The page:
Tuesday, September 26, 2017

NASA Just Released A Bunch Of Software For Anyone To Download For Free

How many of us have ever dreamed of being an astronaut? Of blasting beyond the atmosphere, feeling gravity slip away, roaming among the stars, and looking down on the perfect blue Earth beneath you? Well, believe it or not, NASA wants us to dream like that. They want us dreaming big. And they're giving us the tools to succeed. 

You can't say the geniuses at NASA don't love to inspire the rest of us. And just to help us achieve our dreams, they've released their 2017-2018 software catalog, chock full of apps and codes and tools anyone can download and use for free.

Mind you, the things NASA spends time coding might not apply for the rest of us. Space flight tends to be a niche pursuit. But there are also plenty of programs in the catalog that might have some surprising overlap with the tinkering projects we're working on. Or they might just be fun to play around with. 

Drone enthusiasts might not be launching rockets anytime soon, but there are some NASA programs that could apply all the same.

There's the Video Image Stabilization and Registration program, for example, that helps smooth out distortion in video when it's caused by motion. There's also a Formation Flying System for UAVs and Satellites, just in case you want to make your own drone-based halftime show for the 4th of July. If you weren't planning one before, maybe you are now!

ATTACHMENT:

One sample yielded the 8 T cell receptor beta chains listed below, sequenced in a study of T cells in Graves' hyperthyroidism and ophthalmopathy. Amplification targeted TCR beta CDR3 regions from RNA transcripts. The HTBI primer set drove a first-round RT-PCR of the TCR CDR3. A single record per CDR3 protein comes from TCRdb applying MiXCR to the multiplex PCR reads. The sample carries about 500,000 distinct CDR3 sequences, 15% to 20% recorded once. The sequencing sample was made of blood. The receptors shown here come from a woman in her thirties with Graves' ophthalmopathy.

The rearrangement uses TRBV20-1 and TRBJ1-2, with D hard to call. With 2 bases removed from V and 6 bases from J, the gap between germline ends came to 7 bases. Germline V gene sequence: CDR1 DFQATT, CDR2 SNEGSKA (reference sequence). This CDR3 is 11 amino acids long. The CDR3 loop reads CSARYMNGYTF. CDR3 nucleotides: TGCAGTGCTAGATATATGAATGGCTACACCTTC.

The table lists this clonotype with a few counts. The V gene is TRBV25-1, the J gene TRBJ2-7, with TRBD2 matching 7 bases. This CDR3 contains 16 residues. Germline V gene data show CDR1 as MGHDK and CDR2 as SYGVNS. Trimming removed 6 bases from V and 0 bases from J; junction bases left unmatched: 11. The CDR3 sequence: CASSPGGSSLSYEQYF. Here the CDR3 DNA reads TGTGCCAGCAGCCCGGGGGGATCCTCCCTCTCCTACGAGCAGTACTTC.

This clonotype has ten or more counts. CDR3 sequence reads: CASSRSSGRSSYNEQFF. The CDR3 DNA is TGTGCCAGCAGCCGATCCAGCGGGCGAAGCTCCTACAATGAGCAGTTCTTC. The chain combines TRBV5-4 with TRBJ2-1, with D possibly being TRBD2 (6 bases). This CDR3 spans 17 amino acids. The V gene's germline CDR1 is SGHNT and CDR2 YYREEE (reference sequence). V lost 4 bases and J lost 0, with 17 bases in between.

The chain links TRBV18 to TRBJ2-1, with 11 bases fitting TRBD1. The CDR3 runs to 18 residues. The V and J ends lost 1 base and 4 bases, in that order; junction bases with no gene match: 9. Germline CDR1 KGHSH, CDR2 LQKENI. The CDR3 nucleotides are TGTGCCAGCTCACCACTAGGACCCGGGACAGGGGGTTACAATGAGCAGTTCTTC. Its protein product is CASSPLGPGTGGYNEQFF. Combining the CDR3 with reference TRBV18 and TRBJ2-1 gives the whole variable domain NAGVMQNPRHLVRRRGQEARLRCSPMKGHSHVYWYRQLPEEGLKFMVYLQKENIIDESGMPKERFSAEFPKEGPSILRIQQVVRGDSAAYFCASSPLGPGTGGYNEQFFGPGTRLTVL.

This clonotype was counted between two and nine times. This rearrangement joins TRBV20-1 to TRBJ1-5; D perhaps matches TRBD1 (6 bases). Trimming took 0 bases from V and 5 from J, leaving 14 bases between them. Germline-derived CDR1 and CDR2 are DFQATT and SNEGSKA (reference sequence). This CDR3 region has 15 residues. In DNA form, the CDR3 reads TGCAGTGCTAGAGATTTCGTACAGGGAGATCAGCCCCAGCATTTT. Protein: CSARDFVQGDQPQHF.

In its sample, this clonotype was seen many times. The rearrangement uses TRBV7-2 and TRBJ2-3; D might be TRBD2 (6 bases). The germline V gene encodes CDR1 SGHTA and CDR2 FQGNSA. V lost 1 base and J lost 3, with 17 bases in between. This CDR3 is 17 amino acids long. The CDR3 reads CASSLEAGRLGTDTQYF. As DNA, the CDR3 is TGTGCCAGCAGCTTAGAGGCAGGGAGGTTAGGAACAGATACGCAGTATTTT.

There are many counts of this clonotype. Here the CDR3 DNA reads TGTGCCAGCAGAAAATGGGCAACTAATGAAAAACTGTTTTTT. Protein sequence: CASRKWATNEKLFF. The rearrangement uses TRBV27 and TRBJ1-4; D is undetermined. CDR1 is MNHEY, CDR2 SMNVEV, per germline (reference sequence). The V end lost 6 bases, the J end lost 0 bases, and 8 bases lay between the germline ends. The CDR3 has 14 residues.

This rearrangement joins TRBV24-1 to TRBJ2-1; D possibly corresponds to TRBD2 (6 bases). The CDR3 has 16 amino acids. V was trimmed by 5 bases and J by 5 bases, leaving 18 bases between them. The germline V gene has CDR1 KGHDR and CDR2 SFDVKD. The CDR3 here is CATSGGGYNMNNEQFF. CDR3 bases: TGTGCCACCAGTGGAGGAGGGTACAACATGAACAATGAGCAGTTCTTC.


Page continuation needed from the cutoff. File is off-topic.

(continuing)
One of the more fun things to play around with will be the Worldview Satellite Imagery Browsing and Downloading Tool.

You can use it to scan through NASA satellite images taken as recently as four hours earlier. How awesome is that? There are other more Earthly matters in the catalog as well, including some of the tools they use for hiring and assessment, like the Fine Motor Skills iPad test.

You can also get in touch with NASA's history with an iPad app called Glenn Research Center: The Early Years, keep an eye on what the sun's up to with the Space Weather app for Android, or simulate EVAs taken by astronauts in the Unity-based Spacewalk game.

In short, you don't have to be a rocket scientist to use NASA's software, but it might help.


Author: verified_user